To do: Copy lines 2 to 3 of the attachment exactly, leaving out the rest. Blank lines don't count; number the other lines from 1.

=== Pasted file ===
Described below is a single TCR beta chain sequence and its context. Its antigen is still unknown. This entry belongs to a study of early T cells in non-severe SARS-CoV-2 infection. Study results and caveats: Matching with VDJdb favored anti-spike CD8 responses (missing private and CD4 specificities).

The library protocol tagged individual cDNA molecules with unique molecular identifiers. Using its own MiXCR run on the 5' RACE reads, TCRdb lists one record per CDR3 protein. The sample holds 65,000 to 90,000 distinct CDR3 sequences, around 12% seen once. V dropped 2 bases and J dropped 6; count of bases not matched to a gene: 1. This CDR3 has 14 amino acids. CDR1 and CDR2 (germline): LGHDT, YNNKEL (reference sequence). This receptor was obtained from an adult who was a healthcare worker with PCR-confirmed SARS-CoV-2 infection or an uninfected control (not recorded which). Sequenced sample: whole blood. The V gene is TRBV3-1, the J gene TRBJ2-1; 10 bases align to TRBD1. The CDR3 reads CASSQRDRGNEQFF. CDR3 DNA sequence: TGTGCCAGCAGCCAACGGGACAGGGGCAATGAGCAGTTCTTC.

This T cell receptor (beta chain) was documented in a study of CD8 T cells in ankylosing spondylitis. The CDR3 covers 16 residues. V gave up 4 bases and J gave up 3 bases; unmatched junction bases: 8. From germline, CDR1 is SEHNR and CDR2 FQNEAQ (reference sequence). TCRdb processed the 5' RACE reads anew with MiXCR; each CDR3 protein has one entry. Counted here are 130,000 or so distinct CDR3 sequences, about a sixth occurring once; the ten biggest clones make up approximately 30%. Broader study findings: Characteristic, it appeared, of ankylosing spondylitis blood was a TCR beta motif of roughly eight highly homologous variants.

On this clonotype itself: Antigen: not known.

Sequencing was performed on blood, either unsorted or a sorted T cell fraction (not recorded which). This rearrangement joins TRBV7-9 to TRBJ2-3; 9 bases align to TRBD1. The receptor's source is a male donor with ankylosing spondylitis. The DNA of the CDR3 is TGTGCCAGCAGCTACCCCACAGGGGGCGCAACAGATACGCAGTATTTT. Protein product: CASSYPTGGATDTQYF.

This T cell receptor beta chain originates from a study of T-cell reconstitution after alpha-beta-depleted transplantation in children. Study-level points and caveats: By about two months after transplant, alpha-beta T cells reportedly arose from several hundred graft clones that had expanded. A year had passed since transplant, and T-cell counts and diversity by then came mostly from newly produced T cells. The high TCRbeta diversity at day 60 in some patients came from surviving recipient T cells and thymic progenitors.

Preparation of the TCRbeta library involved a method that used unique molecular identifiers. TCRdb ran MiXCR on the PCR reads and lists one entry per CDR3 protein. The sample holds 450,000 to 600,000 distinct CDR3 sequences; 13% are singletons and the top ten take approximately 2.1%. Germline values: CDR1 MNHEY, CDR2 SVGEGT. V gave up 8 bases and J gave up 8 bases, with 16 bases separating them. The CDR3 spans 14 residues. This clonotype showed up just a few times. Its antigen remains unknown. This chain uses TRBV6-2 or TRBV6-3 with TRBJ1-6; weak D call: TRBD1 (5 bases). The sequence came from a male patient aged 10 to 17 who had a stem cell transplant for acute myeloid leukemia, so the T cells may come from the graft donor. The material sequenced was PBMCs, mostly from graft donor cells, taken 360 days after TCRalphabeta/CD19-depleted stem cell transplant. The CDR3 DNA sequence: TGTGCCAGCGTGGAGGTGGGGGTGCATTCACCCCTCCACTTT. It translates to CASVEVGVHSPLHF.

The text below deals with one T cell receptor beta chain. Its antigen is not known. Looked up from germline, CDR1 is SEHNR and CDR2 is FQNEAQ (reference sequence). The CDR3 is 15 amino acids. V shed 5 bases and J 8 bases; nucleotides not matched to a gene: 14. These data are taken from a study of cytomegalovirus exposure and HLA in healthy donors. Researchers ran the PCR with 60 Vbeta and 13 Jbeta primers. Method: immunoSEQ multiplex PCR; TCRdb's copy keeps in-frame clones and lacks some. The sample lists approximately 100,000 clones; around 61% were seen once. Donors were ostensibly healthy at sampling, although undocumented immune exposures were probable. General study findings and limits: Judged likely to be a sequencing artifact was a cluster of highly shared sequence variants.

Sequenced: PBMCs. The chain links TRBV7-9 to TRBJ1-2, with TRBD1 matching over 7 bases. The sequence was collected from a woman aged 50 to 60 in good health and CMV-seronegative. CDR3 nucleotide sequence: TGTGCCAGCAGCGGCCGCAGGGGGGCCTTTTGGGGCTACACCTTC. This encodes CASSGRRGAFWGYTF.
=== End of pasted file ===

The library protocol tagged individual cDNA molecules with unique molecular identifiers. Using its own MiXCR run on the 5' RACE reads, TCRdb lists one record per CDR3 protein. The sample holds 65,000 to 90,000 distinct CDR3 sequences, around 12% seen once. V dropped 2 bases and J dropped 6; count of bases not matched to a gene: 1. This CDR3 has 14 amino acids. CDR1 and CDR2 (germline): LGHDT, YNNKEL (reference sequence). This receptor was obtained from an adult who was a healthcare worker with PCR-confirmed SARS-CoV-2 infection or an uninfected control (not recorded which). Sequenced sample: whole blood. The V gene is TRBV3-1, the J gene TRBJ2-1; 10 bases align to TRBD1. The CDR3 reads CASSQRDRGNEQFF. CDR3 DNA sequence: TGTGCCAGCAGCCAACGGGACAGGGGCAATGAGCAGTTCTTC.

This T cell receptor (beta chain) was documented in a study of CD8 T cells in ankylosing spondylitis. The CDR3 covers 16 residues. V gave up 4 bases and J gave up 3 bases; unmatched junction bases: 8. From germline, CDR1 is SEHNR and CDR2 FQNEAQ (reference sequence). TCRdb processed the 5' RACE reads anew with MiXCR; each CDR3 protein has one entry. Counted here are 130,000 or so distinct CDR3 sequences, about a sixth occurring once; the ten biggest clones make up approximately 30%. Broader study findings: Characteristic, it appeared, of ankylosing spondylitis blood was a TCR beta motif of roughly eight highly homologous variants.